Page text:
Despite needing each other, Twitter and Instagram are feuding, with Instagram going so far as to disable a feature that leaves pictures difficult to view on Twitter.
The microblogging site said Instagram disabled its Twitter card integration tool, which affects how Instagram photos appear on Twitter. "So when users click on tweets with an Instagram link, photos appear cropped," Twitter reported.
A Twitter spokeswoman declined to comment beyond the company's status update.
Instagram CEO and co-founder Kevin Systrom said the company wants to create the best experience for its users but also wants users to spend more time on the Instagram site.
"A handful of months ago, we supported Twitter cards because we had a minimal Web presence," Systrom wrote in an email. "We've since launched several improvements to our Web site that allow users to directly engage with Instagram content through likes, comments, hashtags and now we believe the best experience is for us to link back to where the content lives.
"We will continue to evaluate how to improve the experience with Twitter and Instagram photos," he added. "As has been the case, Instagram users will continue to be able to share to Twitter as they originally did before the Twitter Cards implementation."
In June, Twitter launched Twitter cards, which are, in part, geared to improve the look of images posted on the site from partnering Web sites. According to Twitter, the cards also can drive traffic to the partnering site.
Relations between Twitter and Instagram got more complicated in April when Facebook bought the popular photo-sharing app company for $1 billion.
And it might not have helped when Instagram experienced a dramatic uptick in popularity from mobile users this year and pushed past Twitter in the mobile user race.
Instagram, which is just two years old, went from 886,000 daily mobile users in March to 7.3 million in August, a nearly 8.5-fold increase, according to comScore, an online tracking and analytics company. That growth put Instagram ahead of Twitter, which had 6.86 million daily active mobile users in August, an increase of 24% over the same six-month period.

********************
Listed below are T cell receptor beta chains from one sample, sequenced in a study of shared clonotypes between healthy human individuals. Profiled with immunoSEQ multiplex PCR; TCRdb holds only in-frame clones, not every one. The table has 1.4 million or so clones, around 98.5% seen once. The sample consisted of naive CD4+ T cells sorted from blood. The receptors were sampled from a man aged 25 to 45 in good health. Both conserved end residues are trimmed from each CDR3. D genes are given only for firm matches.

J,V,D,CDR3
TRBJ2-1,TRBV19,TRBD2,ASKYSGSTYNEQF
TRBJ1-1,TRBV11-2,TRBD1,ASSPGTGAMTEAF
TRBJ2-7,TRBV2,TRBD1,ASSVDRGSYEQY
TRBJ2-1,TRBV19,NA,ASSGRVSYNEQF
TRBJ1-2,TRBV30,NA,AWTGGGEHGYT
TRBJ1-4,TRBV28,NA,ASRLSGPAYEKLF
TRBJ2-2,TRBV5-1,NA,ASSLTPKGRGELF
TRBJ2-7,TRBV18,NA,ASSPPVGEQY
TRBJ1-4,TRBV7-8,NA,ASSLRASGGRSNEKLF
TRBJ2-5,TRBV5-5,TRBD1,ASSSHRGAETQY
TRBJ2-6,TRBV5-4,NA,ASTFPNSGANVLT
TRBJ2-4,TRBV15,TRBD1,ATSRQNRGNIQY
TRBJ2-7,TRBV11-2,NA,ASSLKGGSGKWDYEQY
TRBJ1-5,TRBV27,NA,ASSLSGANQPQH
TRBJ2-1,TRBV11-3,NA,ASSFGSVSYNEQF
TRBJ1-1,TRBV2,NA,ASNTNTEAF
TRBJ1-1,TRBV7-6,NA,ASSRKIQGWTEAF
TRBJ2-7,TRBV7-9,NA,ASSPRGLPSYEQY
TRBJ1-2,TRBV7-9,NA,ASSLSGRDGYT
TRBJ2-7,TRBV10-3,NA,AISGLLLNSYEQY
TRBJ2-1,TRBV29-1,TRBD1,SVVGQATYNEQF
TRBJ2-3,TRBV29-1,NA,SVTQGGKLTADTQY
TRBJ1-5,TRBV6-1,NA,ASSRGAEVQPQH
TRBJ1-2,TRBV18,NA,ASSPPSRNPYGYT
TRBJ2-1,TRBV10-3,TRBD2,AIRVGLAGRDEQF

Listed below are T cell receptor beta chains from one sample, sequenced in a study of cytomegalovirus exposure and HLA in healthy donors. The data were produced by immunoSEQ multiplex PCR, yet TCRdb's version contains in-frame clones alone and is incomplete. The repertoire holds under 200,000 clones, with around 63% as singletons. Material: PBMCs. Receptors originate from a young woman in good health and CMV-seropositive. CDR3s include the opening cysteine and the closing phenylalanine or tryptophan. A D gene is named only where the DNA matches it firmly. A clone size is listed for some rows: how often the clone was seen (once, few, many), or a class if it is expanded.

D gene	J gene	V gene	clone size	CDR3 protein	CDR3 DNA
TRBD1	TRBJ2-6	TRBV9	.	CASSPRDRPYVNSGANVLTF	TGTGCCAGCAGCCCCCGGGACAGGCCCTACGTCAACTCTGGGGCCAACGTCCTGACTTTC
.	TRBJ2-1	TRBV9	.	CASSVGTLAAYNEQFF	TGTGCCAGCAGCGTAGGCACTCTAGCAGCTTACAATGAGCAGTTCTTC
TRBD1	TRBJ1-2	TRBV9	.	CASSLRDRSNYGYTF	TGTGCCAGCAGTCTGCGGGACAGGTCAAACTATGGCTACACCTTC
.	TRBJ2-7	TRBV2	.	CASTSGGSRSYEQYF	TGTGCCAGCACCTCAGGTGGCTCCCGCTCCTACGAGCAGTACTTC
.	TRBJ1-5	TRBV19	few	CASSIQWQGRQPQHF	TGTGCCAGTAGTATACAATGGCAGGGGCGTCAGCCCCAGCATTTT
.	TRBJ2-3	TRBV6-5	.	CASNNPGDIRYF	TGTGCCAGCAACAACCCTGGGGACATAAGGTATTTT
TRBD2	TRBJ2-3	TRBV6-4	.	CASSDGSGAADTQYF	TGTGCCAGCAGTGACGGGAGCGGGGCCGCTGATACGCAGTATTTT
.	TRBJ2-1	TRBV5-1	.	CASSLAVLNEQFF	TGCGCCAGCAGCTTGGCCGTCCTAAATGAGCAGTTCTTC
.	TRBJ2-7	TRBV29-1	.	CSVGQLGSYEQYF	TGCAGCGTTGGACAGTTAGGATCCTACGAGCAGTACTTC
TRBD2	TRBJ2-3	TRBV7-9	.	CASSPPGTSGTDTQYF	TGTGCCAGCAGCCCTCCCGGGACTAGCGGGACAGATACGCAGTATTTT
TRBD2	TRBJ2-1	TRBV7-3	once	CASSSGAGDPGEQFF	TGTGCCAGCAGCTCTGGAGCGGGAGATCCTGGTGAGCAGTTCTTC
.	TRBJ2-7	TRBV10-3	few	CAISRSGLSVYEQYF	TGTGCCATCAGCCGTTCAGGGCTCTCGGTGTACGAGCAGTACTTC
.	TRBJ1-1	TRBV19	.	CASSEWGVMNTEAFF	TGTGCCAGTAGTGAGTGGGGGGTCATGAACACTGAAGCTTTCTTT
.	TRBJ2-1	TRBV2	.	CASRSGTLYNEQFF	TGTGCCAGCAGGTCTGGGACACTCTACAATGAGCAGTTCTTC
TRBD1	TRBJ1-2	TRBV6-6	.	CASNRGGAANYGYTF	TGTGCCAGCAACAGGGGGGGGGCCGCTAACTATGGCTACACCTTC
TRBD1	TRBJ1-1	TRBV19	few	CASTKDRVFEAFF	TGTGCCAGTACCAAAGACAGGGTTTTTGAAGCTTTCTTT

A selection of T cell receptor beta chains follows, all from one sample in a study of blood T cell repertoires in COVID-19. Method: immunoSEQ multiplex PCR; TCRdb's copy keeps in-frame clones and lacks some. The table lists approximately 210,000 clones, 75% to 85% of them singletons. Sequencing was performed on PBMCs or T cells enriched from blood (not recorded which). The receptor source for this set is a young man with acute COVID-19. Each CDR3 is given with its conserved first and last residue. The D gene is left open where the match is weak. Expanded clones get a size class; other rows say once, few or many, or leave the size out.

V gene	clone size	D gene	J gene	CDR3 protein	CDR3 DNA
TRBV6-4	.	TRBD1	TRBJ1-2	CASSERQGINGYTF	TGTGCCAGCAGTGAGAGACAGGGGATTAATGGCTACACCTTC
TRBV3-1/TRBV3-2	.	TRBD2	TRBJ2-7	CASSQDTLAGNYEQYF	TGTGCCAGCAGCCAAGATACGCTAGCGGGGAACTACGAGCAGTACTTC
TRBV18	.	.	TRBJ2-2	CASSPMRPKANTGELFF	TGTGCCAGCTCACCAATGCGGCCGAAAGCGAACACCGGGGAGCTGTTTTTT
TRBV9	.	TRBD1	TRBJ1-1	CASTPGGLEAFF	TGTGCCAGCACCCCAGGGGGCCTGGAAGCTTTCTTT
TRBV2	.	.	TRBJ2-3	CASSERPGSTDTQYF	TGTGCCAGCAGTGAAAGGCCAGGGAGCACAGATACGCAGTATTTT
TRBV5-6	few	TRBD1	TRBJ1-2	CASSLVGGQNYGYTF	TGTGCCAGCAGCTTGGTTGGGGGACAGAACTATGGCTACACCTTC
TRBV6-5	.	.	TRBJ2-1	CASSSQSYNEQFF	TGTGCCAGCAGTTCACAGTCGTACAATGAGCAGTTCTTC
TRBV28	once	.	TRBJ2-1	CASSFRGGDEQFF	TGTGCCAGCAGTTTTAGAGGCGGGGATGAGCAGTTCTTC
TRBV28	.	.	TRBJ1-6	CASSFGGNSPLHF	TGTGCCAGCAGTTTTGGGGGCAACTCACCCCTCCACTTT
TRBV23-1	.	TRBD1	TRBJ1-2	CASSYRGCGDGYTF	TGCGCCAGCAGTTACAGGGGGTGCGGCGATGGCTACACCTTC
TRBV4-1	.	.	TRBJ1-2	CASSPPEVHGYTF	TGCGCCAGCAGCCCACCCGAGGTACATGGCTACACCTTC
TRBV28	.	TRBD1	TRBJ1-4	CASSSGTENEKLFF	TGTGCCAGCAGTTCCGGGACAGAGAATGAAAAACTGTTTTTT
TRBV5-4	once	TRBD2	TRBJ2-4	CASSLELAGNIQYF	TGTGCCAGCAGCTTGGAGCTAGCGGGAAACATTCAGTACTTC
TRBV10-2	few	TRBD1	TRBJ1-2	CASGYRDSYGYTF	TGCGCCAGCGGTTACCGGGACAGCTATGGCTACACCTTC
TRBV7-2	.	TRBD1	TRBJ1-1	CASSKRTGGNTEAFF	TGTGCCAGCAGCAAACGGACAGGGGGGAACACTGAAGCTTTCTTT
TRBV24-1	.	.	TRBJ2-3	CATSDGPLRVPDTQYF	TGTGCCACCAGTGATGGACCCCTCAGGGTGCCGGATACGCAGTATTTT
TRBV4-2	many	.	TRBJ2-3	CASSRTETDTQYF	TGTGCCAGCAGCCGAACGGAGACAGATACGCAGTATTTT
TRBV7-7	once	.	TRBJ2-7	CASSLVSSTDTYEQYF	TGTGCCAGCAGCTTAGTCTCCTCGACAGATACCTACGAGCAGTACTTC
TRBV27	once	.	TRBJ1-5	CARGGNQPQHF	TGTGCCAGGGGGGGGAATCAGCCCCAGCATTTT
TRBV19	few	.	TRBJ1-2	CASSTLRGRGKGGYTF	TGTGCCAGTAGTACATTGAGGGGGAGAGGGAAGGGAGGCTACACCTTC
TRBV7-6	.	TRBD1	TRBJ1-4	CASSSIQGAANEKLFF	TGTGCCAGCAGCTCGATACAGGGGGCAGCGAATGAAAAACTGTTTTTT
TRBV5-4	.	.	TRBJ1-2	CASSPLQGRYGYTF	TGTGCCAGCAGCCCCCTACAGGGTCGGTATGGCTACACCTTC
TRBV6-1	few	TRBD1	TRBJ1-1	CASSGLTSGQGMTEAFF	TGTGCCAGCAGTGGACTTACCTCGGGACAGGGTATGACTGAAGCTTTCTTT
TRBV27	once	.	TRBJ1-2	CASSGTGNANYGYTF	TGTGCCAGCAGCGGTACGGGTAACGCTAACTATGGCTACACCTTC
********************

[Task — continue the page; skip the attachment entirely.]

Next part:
"This is a manifestation of the inherent conflict in social media, or on the Web in general," said Ezra Gottheil, an analyst with Technology Business Research. "You want to get traffic from other sites, but you want people to have a reason to stay with you. They have to work together but they also have to give users a reason to go to their own sites. Those are often conflicting goals."
Instagram wants people to see its images on Twitter and then come to Instagram and ultimately Facebook. Twitter, however, wants people to see the images on Twitter and stay on Twitter.
Gottheil said this feud, which is more about competition than a gun-slinging Hatfield and McCoys-type feud, isn't about revenging a wrong as much as it's about marking territory.
"As the The Godfather said, 'It's just business,' " added Gottheil.
Sharon Gaudin covers the Internet and Web 2.0, emerging technologies, and desktop and laptop chips for Computerworld. Follow Sharon on Twitter at @sgaudin, on Google+ or subscribe to Sharon's RSS feed. Her email address is firstname.lastname@example.org.
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